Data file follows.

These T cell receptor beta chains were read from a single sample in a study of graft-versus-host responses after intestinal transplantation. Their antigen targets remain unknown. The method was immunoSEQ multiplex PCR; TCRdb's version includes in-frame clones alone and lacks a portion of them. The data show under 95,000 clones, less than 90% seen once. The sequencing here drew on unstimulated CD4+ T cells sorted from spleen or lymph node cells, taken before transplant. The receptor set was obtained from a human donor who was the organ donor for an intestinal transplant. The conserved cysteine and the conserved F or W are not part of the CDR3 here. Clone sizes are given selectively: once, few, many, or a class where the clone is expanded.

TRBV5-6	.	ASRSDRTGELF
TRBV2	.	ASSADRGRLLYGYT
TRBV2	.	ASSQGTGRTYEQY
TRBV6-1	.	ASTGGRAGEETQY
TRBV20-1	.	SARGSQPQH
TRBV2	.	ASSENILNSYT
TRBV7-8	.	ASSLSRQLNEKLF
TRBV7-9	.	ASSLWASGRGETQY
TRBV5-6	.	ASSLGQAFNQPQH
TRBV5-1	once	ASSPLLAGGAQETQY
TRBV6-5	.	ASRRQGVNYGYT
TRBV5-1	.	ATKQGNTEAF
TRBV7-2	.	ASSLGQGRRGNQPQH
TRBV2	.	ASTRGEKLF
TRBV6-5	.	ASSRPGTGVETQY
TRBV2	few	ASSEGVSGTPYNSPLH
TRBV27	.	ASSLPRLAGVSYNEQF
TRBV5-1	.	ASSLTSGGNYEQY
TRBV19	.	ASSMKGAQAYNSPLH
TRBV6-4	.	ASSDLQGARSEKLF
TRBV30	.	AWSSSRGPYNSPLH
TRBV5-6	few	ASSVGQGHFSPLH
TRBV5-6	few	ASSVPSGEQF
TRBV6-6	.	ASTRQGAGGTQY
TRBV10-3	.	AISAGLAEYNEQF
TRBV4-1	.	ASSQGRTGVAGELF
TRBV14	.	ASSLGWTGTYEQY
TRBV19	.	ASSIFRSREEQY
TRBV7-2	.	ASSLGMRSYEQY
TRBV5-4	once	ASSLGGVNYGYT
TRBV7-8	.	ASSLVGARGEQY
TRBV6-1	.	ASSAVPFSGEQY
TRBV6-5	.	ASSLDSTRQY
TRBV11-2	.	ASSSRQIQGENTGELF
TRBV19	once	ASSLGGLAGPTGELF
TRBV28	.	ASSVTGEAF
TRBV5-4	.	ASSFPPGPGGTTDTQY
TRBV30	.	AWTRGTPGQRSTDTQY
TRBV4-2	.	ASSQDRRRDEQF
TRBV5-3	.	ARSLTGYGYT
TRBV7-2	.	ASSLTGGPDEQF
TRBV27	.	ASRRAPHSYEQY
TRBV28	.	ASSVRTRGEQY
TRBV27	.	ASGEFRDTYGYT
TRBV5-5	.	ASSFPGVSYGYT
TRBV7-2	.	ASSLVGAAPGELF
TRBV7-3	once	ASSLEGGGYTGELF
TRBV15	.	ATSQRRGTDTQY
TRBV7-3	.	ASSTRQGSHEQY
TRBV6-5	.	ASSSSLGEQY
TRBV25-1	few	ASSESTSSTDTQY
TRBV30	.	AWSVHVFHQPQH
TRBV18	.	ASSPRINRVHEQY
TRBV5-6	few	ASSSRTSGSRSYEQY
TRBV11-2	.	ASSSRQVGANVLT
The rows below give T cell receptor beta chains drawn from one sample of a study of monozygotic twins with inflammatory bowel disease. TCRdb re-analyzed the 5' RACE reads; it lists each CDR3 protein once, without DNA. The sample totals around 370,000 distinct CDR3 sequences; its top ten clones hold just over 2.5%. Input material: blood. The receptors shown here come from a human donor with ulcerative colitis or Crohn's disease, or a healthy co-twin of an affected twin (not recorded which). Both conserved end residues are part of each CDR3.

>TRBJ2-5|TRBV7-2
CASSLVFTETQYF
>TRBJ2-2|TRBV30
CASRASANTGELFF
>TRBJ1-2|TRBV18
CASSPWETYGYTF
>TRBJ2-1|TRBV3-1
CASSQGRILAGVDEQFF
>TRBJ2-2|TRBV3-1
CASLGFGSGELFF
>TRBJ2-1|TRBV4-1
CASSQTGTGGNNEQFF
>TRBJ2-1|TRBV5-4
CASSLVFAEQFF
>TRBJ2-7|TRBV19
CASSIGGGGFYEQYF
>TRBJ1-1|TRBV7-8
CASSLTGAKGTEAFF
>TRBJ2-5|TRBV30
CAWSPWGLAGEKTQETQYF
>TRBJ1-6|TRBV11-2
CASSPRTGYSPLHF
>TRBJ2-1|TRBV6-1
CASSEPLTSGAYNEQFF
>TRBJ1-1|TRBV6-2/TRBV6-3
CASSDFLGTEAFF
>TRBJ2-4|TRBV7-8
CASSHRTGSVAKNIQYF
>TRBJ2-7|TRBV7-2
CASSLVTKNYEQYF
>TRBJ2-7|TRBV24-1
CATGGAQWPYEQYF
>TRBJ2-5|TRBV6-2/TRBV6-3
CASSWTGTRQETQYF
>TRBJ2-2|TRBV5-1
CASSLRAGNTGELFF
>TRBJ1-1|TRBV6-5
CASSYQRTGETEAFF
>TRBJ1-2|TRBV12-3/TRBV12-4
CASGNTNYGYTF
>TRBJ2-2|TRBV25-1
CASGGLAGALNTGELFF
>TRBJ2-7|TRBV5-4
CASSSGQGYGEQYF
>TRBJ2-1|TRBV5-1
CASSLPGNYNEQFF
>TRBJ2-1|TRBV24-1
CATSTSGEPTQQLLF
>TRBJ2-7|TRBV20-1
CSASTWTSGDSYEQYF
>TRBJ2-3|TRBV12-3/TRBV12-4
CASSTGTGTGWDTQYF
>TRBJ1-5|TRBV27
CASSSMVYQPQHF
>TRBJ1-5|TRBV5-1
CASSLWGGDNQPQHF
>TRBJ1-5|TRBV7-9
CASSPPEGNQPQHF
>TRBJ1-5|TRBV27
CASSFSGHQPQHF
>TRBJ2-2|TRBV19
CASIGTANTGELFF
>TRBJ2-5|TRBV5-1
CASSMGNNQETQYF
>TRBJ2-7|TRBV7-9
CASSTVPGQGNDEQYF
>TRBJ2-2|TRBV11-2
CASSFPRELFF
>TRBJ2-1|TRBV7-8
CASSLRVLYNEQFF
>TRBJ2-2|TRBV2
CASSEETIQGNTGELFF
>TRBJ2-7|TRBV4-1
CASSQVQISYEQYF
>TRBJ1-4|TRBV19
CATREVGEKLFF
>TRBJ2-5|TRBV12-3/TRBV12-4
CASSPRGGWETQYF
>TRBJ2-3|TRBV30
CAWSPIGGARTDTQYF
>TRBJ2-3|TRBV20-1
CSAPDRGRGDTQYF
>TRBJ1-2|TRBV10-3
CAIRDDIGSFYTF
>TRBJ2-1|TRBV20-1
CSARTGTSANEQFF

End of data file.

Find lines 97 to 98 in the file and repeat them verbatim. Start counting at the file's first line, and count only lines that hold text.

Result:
CASGNTNYGYTF
>TRBJ2-2|TRBV25-1